Published: April 25th 2012April 25th 2012
I finally met up with my two friends from London and we crossed over the
border into Laos. Surprisingly this was the fastest border crossing I have done
so far. The whole thing only took 20 minutes and to make things even better,
Germans pay $5 less for their Laos visas than English people. Ha! And we didn't
get ripped off.
We went straight to the booking office of the Gibbon Experience in Huay Xai
and managed to book a two day, one night trek for the next day. It cost us $180
per person and includes all food, drinks and accommodation.
When you get to Huay Xai you will notice that every shop sells white gloves
(similar to gardening gloves). I thought that gardening must be very popular in
that area. These gloves are actually for the Gibbon Experience - they will
protect your hands from injury and you will have to purchase a pair. They are
We met at 8am the next morning at the Gibbon Experience office to watch a
safety video and to meet our group. Our group consisted of 6 people (the max is
8) and two guides. After the video you
get picked up and driven to meet your
guides who will equip you with your harness. Then the fun starts. We trekked
for about 1.5 hours (wearing the harnesses) up hill. It doesn't sound a lot but
it was very hot and humid in the jungle. We were very excited when we saw the
first zip line. It's a bit scary at first but it's such an amzing experience
zip lining above the canopy! After that we pretty much continued trekking, zip
lining etc. We trekked to our tree house for an afternoon snack and a break.
The tree house is what it says and sits about 50m on top of a tree above the
canopy. The only way in and out are zip lines. It was amazing but as I am
scared of heights I couldn't really relax in the tree house. The bathroom is on
the first level and it's open to the jungle. A weird experience!
Our guides picked us up again after a rest and we continued zip lining and
trekking. We returned to our tree house for dinner and our guides prepared the
beds. They explained to us that if there is a storm
then they will come and we
might have to be 'evacuated' and spend the night in the camp. They left and we
finished our dinner and had an early night as there is not really much to do.
With our luck, a storm started and our mosquito nets got blown off. It got
quite bad and rained into the tree house and the tree started to shake. My
friend and I got quite scared, the other friend was fast asleep. Eventually
everyone started to wake up and we were wondering what we should be doing. We
saw some lights coming towards our tree house and it was the guides who came to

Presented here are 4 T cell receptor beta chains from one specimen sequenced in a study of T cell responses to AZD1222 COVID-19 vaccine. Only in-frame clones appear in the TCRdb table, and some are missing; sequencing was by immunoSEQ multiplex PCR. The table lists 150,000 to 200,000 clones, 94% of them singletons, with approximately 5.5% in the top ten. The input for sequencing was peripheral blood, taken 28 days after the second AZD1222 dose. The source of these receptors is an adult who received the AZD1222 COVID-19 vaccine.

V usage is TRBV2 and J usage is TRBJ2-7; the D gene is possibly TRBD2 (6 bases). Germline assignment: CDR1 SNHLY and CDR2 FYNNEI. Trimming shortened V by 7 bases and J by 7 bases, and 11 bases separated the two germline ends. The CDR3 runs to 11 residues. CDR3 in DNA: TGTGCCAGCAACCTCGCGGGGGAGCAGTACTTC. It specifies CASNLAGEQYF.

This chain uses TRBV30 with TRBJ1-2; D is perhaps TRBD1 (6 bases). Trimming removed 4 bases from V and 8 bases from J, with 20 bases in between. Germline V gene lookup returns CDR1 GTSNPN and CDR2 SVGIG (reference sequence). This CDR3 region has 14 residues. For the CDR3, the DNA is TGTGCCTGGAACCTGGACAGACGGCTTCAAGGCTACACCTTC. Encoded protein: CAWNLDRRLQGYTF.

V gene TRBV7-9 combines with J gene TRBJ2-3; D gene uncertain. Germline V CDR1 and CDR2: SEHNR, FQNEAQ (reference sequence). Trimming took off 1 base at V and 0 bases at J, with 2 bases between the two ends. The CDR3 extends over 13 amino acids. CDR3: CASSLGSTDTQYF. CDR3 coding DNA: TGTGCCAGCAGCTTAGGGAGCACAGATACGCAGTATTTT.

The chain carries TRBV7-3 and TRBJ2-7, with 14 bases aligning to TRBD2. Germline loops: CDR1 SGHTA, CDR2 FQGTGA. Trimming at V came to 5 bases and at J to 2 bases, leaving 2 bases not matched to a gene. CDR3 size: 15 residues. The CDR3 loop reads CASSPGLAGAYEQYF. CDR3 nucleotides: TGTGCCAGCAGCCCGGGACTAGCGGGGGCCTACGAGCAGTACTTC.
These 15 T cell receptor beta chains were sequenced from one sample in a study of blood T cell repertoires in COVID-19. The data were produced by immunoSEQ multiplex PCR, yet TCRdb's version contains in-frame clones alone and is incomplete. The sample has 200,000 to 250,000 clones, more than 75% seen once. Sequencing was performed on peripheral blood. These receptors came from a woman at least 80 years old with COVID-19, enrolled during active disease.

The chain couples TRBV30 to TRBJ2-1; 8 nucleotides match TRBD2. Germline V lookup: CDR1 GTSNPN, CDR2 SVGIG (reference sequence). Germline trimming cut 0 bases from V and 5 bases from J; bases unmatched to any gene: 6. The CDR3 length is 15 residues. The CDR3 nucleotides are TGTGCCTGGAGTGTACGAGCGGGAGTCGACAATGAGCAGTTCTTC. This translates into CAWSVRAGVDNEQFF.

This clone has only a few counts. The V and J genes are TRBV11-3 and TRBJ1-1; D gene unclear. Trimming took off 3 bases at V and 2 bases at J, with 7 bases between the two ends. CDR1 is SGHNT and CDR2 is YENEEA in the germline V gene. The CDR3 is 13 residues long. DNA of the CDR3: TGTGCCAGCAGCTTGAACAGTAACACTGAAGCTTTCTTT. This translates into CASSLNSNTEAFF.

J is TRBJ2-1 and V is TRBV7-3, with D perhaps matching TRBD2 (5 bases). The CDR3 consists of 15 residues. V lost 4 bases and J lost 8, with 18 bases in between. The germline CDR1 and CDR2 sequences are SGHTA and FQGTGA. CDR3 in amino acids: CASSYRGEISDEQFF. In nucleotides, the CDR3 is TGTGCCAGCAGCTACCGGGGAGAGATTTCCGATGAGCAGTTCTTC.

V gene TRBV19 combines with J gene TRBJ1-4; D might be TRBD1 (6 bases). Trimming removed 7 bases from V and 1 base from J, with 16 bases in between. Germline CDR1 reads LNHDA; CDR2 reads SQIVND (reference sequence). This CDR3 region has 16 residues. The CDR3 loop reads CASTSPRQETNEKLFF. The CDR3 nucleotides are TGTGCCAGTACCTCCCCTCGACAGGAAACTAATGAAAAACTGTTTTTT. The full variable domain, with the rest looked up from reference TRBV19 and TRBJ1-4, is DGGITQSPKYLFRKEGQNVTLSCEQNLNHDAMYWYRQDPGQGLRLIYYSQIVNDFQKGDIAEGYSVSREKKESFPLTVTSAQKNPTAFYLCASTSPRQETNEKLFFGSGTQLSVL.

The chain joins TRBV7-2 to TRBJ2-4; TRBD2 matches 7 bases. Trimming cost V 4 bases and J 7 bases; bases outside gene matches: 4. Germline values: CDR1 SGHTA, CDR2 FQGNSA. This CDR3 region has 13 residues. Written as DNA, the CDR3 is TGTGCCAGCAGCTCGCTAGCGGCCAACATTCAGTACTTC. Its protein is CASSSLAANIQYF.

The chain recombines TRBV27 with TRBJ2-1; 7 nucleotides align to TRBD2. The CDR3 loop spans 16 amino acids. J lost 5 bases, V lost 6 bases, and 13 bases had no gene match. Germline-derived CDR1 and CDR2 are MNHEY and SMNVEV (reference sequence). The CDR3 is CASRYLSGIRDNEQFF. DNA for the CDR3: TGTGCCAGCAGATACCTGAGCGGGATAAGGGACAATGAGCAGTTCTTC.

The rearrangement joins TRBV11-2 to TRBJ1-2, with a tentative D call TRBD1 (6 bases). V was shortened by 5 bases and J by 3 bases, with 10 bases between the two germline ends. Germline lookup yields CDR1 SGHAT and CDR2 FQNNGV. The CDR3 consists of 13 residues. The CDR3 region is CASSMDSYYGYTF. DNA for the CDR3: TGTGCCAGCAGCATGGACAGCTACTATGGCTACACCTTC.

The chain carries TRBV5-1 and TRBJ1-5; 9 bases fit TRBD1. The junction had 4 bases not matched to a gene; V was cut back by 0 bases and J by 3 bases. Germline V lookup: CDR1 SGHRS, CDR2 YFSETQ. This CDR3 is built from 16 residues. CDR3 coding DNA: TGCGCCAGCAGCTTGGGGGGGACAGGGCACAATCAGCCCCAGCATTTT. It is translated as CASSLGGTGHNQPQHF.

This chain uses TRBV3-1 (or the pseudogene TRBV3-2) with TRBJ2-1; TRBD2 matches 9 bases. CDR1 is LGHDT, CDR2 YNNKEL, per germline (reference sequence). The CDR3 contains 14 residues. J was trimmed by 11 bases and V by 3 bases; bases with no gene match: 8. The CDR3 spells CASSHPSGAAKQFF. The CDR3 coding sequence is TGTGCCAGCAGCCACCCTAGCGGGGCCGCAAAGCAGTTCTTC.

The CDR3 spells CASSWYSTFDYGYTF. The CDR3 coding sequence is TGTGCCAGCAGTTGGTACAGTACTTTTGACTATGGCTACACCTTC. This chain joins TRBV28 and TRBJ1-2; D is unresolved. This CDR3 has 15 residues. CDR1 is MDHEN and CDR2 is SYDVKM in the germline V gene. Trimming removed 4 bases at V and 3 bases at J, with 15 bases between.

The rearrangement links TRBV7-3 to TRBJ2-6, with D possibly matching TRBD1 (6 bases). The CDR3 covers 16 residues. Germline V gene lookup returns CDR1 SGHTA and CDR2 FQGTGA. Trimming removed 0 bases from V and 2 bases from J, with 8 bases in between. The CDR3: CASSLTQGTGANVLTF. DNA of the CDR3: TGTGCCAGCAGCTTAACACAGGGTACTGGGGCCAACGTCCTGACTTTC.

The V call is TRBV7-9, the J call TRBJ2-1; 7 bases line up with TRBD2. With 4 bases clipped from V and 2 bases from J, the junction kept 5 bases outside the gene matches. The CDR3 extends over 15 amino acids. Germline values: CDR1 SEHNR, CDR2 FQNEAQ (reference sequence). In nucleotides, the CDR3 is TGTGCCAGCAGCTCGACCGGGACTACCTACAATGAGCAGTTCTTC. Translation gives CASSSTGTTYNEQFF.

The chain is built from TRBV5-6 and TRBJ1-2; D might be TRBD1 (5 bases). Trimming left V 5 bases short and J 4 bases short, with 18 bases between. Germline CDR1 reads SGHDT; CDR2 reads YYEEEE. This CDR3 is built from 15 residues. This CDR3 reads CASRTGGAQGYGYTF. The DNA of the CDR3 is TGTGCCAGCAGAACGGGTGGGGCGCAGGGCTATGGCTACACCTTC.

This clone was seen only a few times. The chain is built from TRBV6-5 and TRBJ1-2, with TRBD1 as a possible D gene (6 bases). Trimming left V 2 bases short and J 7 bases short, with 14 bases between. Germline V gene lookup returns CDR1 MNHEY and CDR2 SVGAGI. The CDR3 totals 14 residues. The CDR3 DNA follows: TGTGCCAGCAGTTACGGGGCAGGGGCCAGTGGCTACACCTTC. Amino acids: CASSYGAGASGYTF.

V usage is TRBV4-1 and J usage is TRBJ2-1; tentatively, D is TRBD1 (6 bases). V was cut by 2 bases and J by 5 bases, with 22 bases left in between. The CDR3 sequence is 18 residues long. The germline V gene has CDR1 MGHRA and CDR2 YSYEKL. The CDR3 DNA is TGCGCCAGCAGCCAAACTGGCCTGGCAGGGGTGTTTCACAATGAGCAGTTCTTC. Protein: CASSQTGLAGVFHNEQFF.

check on us. First they weren't that concerned about it but then they said to
get the harnesses on, get all of our stuff and leave. I had a rain coat but my
friends had to be evacuated in their pyjamas to ensure they have try clothes
the next day. I would be lying if I'd say I wasn't scared. In all the hurry I
forgot to put my gloves on which I only realised as I got nearer to the other
end and had to break.
The raincoat and head torch were very useful. After
everyone made it safely to the other side we trekked to the camp. That was the
worst part for me. Totally out of breath and most of us soaking wet we reached
the camp. The rain was very heavy and the camp had a metal roof. We didn't get
a lot of sleep that night and most of our clothes were still wet or even wetter
the next morning. We trekked back to our tree house for breakfast. After
breakfast we started our way back to Huay Xai and continued zip lining. Two of
the zip lines were 700m long and went over a river. It was such a great
We celebrated returning in one piece with a beer lao and a not very nice
lunch of a soup made with wild greens and mushrooms....
If you book yourself onto the Gibbon Experience, here are a few things to
bring (apart from the obvious things like torch):
- toilet paper
- matches (they have mosquito coils in the tree house but no matches/lighter)
- snacks (one mango and a bowl of nuts between 6 people is not enough)
- booze (only 2 bottles of palm wine are provided for dinner and the guides
took one bottle away with them)
- change of clothes and rain coat.
On the way back we got soaked with water by children who threw buckets over
our truck. They already started their celebrations of Pi Mai (the Laos New
There are a few things that could be improved at the Gibbon Experience and
we were given feedback forms but I can highly recommend it! We didn't see any
Gibbons but they offer longer tours and I have met people who did see some.